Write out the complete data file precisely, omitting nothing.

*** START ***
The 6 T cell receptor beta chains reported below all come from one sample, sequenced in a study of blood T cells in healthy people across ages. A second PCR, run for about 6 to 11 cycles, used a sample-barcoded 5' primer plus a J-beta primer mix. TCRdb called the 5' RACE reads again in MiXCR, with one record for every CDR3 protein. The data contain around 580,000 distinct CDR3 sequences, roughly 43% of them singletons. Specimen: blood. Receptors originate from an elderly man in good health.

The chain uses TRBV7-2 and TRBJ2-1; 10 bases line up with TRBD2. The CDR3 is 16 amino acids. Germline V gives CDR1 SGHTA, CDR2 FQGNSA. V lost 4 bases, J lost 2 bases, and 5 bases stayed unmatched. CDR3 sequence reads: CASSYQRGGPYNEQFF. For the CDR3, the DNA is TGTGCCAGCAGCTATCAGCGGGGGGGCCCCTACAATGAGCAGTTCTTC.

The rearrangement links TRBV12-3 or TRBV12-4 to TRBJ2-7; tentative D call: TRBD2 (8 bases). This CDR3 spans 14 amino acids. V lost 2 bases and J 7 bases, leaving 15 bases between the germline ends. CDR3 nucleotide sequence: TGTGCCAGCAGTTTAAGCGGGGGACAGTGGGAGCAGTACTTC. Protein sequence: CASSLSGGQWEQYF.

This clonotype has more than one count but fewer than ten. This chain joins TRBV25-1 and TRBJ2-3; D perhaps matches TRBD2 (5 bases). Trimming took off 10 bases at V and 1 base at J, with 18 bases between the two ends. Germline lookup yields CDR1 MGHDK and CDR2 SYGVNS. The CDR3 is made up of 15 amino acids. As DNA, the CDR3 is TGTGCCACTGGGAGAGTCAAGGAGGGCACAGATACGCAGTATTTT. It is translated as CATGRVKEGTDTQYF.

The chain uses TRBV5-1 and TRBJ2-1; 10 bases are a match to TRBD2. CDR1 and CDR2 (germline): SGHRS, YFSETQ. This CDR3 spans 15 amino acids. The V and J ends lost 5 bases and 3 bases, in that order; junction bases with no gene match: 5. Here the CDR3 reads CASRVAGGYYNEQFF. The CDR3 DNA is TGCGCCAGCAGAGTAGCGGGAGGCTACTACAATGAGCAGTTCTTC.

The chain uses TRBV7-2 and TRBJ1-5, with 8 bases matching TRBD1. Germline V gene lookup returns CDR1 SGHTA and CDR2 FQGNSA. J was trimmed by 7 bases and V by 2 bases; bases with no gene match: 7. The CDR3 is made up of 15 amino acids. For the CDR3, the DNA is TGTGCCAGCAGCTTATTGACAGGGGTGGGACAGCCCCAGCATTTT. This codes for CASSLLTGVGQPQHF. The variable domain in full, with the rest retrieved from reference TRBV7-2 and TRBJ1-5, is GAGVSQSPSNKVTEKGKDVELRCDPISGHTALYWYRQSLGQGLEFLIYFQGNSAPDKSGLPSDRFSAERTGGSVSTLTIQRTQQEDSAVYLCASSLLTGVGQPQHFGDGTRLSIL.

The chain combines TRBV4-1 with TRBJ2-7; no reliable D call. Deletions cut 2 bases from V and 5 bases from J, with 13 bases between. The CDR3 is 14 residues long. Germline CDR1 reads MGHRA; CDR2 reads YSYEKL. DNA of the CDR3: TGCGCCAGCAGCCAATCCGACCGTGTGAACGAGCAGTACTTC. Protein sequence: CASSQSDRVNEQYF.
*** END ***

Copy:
The 6 T cell receptor beta chains reported below all come from one sample, sequenced in a study of blood T cells in healthy people across ages. A second PCR, run for about 6 to 11 cycles, used a sample-barcoded 5' primer plus a J-beta primer mix. TCRdb called the 5' RACE reads again in MiXCR, with one record for every CDR3 protein. The data contain around 580,000 distinct CDR3 sequences, roughly 43% of them singletons. Specimen: blood. Receptors originate from an elderly man in good health.

The chain uses TRBV7-2 and TRBJ2-1; 10 bases line up with TRBD2. The CDR3 is 16 amino acids. Germline V gives CDR1 SGHTA, CDR2 FQGNSA. V lost 4 bases, J lost 2 bases, and 5 bases stayed unmatched. CDR3 sequence reads: CASSYQRGGPYNEQFF. For the CDR3, the DNA is TGTGCCAGCAGCTATCAGCGGGGGGGCCCCTACAATGAGCAGTTCTTC.

The rearrangement links TRBV12-3 or TRBV12-4 to TRBJ2-7; tentative D call: TRBD2 (8 bases). This CDR3 spans 14 amino acids. V lost 2 bases and J 7 bases, leaving 15 bases between the germline ends. CDR3 nucleotide sequence: TGTGCCAGCAGTTTAAGCGGGGGACAGTGGGAGCAGTACTTC. Protein sequence: CASSLSGGQWEQYF.

This clonotype has more than one count but fewer than ten. This chain joins TRBV25-1 and TRBJ2-3; D perhaps matches TRBD2 (5 bases). Trimming took off 10 bases at V and 1 base at J, with 18 bases between the two ends. Germline lookup yields CDR1 MGHDK and CDR2 SYGVNS. The CDR3 is made up of 15 amino acids. As DNA, the CDR3 is TGTGCCACTGGGAGAGTCAAGGAGGGCACAGATACGCAGTATTTT. It is translated as CATGRVKEGTDTQYF.

The chain uses TRBV5-1 and TRBJ2-1; 10 bases are a match to TRBD2. CDR1 and CDR2 (germline): SGHRS, YFSETQ. This CDR3 spans 15 amino acids. The V and J ends lost 5 bases and 3 bases, in that order; junction bases with no gene match: 5. Here the CDR3 reads CASRVAGGYYNEQFF. The CDR3 DNA is TGCGCCAGCAGAGTAGCGGGAGGCTACTACAATGAGCAGTTCTTC.

The chain uses TRBV7-2 and TRBJ1-5, with 8 bases matching TRBD1. Germline V gene lookup returns CDR1 SGHTA and CDR2 FQGNSA. J was trimmed by 7 bases and V by 2 bases; bases with no gene match: 7. The CDR3 is made up of 15 amino acids. For the CDR3, the DNA is TGTGCCAGCAGCTTATTGACAGGGGTGGGACAGCCCCAGCATTTT. This codes for CASSLLTGVGQPQHF. The variable domain in full, with the rest retrieved from reference TRBV7-2 and TRBJ1-5, is GAGVSQSPSNKVTEKGKDVELRCDPISGHTALYWYRQSLGQGLEFLIYFQGNSAPDKSGLPSDRFSAERTGGSVSTLTIQRTQQEDSAVYLCASSLLTGVGQPQHFGDGTRLSIL.

The chain combines TRBV4-1 with TRBJ2-7; no reliable D call. Deletions cut 2 bases from V and 5 bases from J, with 13 bases between. The CDR3 is 14 residues long. Germline CDR1 reads MGHRA; CDR2 reads YSYEKL. DNA of the CDR3: TGCGCCAGCAGCCAATCCGACCGTGTGAACGAGCAGTACTTC. Protein sequence: CASSQSDRVNEQYF.